PwC Application, Interview and Assessment Centre 2017

together
Confidential

#1

As one of the ‘big four’ consultancy firms (PwC, KPMG, Ernst & Young, and Deloitte), PwC tend to have a multi-tiered, long and quite difficult recruitment process. It’s super competitive, so be prepared to put some work in. I’ve been doing a bit of research into the process, so I thought I’d gather together what I’ve found here. Please add your own experiences and anything else you can add or want to ask!

So first up is usually an online test, though sometimes this is skipped if you’re applying through university. This test involves numerical, verbal, logic, and personality parts. These types of tests are quite common for graduate positions, so there will be plenty of practice material both paid and free that you can find online. Specifically, PwC use SHL tests, so those would be great ones to practice.
Doing well on these tests will put you through to the main part of the process: telephone, online, or on-campus interview, followed by the assessment centre.

The interviews at this stage are usually quite short (30-60 minutes or so) and ask fairly standard interview questions. Things like ‘why PwC?’, ‘what draws you to this role/line of work?’, and so on.

After this, you may be invited to an assessment centre. Throughout the whole process, it’s important to know PwC’s core values – their professional framework – as these are what they will be looking for during the assessment centre as well as the interviews. These are:

  1. Whole leadership
  2. Trust-based relationships
  3. Business acumen
  4. Technical capabilities
  5. Global acumen

In other words, PwC recruiters will be looking for these factors in the tasks and activities they set during the assessment centre. They’ll be looking for leadership, how you build relationships with those around you, your business sense, your technical abilities (such as maths), and your awareness of the wider world and current affairs and their impact on PwC’s dealings. Frame yourself through those five aspects and you should be well-prepared for anything.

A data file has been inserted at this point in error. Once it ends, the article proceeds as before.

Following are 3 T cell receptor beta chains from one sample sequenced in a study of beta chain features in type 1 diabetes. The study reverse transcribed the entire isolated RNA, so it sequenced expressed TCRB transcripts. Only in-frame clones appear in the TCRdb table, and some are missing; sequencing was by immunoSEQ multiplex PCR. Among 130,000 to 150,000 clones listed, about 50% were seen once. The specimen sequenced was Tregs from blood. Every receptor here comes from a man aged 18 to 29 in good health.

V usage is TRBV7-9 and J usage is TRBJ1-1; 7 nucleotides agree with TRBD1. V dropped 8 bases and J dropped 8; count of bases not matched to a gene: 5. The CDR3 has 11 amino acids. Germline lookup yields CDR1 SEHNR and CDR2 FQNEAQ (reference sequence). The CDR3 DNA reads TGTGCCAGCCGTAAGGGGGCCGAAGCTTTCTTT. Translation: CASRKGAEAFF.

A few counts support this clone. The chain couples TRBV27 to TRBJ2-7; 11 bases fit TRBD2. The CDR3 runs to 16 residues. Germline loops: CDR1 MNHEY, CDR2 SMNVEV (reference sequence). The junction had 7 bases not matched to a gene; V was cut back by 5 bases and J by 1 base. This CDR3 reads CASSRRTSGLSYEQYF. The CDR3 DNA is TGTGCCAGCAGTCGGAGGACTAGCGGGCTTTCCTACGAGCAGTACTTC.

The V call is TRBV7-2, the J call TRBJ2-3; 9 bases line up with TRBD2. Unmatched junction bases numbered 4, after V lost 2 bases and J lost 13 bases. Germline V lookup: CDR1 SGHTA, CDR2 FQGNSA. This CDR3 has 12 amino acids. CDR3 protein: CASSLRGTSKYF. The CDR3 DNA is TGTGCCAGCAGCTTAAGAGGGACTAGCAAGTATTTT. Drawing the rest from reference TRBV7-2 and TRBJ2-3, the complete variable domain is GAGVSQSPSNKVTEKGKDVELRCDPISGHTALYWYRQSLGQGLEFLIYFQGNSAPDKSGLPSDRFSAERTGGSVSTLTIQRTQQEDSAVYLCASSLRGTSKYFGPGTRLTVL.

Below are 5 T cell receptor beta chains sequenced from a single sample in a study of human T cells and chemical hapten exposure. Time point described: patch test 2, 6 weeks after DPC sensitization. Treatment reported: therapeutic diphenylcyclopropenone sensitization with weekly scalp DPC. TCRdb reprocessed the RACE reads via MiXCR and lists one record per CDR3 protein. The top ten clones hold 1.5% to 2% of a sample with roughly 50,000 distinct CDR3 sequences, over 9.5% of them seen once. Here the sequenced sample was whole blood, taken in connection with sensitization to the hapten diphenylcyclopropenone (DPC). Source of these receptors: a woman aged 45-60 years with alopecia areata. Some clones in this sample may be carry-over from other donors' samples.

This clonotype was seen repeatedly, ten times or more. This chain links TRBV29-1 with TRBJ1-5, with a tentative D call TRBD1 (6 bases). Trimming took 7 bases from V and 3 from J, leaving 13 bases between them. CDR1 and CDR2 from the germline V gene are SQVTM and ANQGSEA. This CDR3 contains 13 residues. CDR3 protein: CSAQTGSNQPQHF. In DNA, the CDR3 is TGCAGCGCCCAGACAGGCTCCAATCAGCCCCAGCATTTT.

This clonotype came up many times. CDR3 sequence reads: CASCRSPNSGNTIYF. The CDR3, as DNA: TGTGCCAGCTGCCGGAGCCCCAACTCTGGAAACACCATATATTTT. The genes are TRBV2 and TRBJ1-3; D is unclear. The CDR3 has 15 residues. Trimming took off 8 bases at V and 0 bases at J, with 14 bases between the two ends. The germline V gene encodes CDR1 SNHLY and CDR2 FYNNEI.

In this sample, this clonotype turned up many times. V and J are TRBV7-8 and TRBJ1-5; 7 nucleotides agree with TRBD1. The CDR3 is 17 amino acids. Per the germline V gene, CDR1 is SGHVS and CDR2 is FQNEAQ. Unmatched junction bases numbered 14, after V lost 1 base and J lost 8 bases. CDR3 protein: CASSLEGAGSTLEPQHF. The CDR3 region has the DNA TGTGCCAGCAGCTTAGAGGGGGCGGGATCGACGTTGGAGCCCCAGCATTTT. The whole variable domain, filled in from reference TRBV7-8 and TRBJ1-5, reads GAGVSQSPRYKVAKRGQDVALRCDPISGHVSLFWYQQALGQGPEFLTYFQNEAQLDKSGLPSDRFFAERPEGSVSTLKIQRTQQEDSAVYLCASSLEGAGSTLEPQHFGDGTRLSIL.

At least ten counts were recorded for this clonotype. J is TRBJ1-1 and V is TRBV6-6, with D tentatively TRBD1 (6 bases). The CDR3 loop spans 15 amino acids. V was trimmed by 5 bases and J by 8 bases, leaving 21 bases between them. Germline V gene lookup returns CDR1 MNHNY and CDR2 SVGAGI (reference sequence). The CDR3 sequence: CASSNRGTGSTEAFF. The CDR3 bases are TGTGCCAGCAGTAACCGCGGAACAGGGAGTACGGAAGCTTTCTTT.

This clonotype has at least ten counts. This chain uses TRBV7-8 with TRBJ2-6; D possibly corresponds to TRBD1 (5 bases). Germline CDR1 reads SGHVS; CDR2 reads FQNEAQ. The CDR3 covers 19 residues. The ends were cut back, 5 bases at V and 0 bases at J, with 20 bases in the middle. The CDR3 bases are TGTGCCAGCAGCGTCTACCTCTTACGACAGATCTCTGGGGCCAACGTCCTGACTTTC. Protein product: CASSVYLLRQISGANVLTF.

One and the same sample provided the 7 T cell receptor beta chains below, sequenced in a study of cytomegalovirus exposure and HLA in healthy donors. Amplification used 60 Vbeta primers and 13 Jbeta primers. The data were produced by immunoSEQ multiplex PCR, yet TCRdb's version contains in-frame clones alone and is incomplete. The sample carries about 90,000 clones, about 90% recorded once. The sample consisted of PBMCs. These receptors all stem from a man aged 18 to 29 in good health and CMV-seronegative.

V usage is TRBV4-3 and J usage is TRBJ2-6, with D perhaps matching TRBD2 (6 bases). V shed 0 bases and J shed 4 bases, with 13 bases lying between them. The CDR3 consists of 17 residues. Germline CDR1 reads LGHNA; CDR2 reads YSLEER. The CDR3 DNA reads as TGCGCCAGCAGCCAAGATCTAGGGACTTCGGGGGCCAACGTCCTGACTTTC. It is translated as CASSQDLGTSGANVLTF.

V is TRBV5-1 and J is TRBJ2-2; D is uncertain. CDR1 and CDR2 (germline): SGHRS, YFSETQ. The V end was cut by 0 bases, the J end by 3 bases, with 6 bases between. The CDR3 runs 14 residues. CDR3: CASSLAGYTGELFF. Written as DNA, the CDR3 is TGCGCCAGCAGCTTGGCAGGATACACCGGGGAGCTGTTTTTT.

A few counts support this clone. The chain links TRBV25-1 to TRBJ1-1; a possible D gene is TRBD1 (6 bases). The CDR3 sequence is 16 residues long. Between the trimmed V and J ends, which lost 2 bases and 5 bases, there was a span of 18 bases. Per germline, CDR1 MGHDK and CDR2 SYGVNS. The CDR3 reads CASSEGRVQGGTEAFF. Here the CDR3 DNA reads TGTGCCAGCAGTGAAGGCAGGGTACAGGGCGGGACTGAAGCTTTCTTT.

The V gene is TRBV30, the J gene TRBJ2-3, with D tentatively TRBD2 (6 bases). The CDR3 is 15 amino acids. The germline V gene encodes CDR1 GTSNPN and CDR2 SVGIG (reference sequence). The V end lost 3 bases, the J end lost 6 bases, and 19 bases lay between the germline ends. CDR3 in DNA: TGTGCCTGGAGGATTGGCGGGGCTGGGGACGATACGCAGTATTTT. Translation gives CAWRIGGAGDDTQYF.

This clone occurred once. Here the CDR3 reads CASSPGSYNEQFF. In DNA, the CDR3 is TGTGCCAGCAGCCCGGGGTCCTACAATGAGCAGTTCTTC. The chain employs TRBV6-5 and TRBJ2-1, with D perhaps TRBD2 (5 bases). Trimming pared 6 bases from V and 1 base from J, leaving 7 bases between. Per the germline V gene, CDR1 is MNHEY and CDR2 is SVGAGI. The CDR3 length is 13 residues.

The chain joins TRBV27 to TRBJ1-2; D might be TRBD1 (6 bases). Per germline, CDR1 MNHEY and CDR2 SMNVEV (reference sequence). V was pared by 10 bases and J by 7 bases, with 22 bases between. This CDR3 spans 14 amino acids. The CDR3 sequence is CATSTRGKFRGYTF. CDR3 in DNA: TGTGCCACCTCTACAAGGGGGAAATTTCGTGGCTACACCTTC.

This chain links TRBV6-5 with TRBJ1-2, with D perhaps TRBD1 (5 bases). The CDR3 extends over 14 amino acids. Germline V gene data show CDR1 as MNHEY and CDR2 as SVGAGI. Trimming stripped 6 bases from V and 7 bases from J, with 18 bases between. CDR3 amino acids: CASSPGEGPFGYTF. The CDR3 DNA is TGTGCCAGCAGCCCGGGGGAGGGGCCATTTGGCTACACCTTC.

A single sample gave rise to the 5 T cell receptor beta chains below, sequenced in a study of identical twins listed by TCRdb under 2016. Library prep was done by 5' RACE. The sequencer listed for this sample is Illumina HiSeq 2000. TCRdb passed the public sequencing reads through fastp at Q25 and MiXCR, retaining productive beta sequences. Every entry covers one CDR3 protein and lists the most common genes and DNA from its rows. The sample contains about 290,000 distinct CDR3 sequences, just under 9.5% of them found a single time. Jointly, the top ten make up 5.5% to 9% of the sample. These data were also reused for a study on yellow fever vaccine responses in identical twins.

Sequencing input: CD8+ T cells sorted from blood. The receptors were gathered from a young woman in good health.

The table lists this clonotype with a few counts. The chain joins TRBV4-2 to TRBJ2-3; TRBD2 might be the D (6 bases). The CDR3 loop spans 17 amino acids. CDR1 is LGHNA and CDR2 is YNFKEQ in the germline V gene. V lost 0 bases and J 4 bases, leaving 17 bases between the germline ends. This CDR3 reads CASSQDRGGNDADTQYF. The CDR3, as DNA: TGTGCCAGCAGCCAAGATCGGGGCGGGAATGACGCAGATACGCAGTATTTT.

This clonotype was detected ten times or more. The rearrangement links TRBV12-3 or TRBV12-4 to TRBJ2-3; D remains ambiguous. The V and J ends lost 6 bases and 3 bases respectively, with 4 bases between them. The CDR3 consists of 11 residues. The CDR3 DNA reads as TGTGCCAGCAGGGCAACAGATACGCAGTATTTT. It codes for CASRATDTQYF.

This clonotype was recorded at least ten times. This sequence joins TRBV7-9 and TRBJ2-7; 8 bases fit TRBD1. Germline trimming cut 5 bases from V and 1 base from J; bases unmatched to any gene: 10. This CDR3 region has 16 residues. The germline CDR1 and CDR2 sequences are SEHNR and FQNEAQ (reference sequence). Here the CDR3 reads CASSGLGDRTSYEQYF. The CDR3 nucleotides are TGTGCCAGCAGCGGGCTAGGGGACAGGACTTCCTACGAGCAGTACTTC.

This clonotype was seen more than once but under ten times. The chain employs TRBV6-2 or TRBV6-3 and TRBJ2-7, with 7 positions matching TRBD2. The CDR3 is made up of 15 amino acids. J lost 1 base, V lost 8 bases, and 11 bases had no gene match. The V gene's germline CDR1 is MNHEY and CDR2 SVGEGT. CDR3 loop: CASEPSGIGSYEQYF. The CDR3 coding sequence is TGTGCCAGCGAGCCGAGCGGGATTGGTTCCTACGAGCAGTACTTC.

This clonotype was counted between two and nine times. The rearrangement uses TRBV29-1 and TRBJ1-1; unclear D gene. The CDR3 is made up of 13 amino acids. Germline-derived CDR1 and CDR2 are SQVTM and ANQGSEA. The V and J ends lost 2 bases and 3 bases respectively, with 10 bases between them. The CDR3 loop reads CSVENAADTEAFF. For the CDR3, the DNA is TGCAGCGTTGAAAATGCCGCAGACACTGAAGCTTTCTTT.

You’ll be asked to deal with case study scenarios in teams, asked to react to quick changes, challenged on your skills, and will need to show that you can do all of that within strict procedure and changing circumstances and deadlines that plague most projects.
The assessment centre might also include your final interview(s), but sometimes those can come afterwards instead. Often, a partner will conduct these interviews and they’ll be tougher than the first round of interviews. The questions asked can vary enormously, but some examples could include:

• On a group project, how did you work with the team to succeed?
• Describe an issue within that team and how you overcame it.
• When have you had to work with someone you don’t know on a project?
• What’s been your biggest challenge?
• You pretend you know a lot, but you don’t know much. Am I right?
• Walk me through your CV.
• How would you deal with a team member not pulling their weight?
• How do you like to keep up to date with current affairs?
• What would you do if you found a colleague was leaking confidential information?
• Why did you choose PwC over the other big four?
• Have you ever had to deal with a difficult client?
• What do you think could be improved about the Malaysian economy, given current circumstances?

After all that, all you can do is wait for the outcome. You should hear within a few weeks of your final interview.

Good luck, and feel free to post your experiences here!


#2

thank you!